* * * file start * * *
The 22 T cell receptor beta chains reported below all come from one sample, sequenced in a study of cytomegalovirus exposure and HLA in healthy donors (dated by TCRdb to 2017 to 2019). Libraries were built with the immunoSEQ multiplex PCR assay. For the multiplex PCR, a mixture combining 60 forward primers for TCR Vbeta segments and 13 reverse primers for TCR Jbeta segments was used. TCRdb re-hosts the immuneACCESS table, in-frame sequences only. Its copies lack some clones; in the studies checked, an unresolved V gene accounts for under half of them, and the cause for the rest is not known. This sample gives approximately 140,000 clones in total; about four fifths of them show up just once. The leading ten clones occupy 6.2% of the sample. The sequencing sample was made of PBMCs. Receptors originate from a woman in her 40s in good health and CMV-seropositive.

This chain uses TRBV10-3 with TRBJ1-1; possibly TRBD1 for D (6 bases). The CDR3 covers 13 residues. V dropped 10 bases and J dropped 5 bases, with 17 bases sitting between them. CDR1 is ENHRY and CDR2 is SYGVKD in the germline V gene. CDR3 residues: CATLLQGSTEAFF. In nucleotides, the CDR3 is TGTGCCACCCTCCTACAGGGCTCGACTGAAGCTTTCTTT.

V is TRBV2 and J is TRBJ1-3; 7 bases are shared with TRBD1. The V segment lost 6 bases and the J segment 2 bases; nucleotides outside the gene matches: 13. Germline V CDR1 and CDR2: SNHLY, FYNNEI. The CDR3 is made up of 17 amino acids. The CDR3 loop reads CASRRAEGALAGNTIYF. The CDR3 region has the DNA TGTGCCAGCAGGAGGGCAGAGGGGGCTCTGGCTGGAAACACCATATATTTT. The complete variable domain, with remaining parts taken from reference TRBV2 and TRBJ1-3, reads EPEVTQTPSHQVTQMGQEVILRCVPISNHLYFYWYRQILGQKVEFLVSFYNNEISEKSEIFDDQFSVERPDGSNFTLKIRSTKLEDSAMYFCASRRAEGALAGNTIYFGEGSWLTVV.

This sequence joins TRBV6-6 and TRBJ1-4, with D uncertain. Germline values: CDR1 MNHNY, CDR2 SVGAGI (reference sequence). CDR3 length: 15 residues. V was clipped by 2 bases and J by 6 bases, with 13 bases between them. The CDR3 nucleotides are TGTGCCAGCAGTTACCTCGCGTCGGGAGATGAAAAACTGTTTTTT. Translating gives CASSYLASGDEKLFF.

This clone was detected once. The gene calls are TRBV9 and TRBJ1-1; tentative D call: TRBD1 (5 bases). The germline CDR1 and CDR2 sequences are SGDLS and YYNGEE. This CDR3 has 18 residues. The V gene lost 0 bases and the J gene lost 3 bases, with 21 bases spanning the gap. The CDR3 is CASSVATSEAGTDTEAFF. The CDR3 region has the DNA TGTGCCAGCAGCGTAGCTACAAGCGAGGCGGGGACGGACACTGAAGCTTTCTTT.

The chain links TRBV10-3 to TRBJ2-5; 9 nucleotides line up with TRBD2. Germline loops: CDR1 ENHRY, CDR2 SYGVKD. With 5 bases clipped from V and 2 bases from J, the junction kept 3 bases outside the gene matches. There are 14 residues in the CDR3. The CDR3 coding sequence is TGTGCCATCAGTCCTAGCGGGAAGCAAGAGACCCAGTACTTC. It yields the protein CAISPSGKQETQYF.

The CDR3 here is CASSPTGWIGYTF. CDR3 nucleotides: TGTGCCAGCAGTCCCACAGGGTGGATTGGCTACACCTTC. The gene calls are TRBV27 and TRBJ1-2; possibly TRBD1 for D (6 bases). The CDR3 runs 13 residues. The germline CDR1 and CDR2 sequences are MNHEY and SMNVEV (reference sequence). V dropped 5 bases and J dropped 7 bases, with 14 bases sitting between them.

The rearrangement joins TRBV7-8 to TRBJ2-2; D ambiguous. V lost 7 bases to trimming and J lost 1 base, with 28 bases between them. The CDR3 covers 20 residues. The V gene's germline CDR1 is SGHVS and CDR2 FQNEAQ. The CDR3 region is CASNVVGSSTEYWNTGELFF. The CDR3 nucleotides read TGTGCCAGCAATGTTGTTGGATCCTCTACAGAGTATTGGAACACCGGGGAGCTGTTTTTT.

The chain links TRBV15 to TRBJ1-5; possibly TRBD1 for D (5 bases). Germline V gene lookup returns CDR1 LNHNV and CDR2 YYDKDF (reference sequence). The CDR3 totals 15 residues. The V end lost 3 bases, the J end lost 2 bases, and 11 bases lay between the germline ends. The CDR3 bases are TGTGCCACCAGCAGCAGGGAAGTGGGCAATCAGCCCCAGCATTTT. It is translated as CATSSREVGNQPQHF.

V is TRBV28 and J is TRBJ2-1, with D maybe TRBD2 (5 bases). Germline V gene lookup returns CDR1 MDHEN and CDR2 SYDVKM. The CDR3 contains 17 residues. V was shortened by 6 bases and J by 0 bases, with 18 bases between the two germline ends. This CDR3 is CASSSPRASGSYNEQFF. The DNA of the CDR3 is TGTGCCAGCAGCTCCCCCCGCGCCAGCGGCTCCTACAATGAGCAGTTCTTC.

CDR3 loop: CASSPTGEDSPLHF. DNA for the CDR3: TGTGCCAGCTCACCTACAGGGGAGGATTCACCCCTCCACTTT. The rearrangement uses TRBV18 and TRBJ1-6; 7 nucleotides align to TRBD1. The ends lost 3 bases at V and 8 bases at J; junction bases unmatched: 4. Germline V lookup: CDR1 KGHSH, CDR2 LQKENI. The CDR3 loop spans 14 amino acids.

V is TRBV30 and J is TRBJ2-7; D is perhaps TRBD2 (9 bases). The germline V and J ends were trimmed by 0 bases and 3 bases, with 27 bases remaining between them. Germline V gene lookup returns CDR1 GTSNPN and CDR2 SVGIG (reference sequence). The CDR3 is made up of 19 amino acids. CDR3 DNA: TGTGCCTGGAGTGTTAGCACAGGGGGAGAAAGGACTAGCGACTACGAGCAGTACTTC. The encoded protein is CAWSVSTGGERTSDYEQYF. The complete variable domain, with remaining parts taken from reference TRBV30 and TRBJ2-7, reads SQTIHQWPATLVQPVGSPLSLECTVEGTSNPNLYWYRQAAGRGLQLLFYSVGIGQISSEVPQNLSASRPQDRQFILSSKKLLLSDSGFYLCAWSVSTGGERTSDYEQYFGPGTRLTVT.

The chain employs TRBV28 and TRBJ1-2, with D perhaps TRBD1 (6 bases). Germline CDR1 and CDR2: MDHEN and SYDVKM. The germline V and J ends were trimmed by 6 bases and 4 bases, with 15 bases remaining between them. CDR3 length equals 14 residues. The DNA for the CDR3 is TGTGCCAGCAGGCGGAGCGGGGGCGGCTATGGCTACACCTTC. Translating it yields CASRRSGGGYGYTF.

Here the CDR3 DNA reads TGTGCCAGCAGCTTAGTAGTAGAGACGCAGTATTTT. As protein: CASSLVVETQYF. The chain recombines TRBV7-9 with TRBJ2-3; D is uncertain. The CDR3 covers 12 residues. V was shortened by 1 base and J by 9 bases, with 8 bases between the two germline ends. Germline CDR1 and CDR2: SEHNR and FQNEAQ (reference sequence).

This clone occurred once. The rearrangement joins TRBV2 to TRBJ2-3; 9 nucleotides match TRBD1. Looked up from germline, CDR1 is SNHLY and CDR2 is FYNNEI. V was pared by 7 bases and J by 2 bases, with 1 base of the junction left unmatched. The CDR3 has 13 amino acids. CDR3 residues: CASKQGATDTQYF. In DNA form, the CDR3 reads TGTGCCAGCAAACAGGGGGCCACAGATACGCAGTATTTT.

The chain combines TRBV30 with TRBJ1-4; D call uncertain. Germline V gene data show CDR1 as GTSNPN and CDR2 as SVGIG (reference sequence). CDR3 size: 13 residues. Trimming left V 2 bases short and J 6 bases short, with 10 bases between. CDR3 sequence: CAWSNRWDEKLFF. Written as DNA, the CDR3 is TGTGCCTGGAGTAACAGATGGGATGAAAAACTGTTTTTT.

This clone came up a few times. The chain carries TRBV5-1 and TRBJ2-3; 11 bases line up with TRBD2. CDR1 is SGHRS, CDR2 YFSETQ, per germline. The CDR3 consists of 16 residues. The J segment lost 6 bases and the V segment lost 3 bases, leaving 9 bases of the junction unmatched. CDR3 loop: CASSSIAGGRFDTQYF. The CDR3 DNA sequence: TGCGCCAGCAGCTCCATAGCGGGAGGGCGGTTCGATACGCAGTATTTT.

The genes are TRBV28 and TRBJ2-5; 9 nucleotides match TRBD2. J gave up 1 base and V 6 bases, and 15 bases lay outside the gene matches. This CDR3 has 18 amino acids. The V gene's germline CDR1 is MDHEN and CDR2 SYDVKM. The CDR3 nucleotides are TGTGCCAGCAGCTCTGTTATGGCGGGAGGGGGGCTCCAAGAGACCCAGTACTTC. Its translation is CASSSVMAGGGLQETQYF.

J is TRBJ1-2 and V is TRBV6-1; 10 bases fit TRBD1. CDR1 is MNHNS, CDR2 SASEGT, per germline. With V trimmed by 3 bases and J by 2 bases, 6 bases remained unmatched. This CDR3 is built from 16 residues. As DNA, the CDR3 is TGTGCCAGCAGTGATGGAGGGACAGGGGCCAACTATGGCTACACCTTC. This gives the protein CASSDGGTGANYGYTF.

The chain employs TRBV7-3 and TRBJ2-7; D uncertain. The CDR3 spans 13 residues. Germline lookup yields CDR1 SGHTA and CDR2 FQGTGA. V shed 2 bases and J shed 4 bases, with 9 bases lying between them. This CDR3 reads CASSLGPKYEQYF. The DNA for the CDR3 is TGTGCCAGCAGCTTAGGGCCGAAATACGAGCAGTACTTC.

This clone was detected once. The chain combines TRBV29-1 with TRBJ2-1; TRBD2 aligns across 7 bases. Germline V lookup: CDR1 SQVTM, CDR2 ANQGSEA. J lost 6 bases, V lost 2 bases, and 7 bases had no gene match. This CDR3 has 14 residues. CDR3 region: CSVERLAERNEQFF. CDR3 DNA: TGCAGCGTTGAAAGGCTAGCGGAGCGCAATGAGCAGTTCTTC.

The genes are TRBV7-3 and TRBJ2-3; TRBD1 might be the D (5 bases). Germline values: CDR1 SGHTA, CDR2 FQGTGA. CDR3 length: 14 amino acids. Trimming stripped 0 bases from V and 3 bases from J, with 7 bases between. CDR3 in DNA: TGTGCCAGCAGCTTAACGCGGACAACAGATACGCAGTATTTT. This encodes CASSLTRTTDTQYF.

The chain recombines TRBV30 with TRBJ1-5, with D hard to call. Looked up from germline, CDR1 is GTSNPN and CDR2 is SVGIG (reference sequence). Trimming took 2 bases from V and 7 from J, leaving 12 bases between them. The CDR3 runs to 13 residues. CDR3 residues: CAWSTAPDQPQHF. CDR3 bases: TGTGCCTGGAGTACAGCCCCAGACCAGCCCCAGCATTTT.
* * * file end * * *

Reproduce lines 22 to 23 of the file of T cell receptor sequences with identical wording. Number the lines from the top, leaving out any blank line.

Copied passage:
The genes are TRBV7-3 and TRBJ2-3; TRBD1 might be the D (5 bases). Germline values: CDR1 SGHTA, CDR2 FQGTGA. CDR3 length: 14 amino acids. Trimming stripped 0 bases from V and 3 bases from J, with 7 bases between. CDR3 in DNA: TGTGCCAGCAGCTTAACGCGGACAACAGATACGCAGTATTTT. This encodes CASSLTRTTDTQYF.

The chain recombines TRBV30 with TRBJ1-5, with D hard to call. Looked up from germline, CDR1 is GTSNPN and CDR2 is SVGIG (reference sequence). Trimming took 2 bases from V and 7 from J, leaving 12 bases between them. The CDR3 runs to 13 residues. CDR3 residues: CAWSTAPDQPQHF. CDR3 bases: TGTGCCTGGAGTACAGCCCCAGACCAGCCCCAGCATTTT.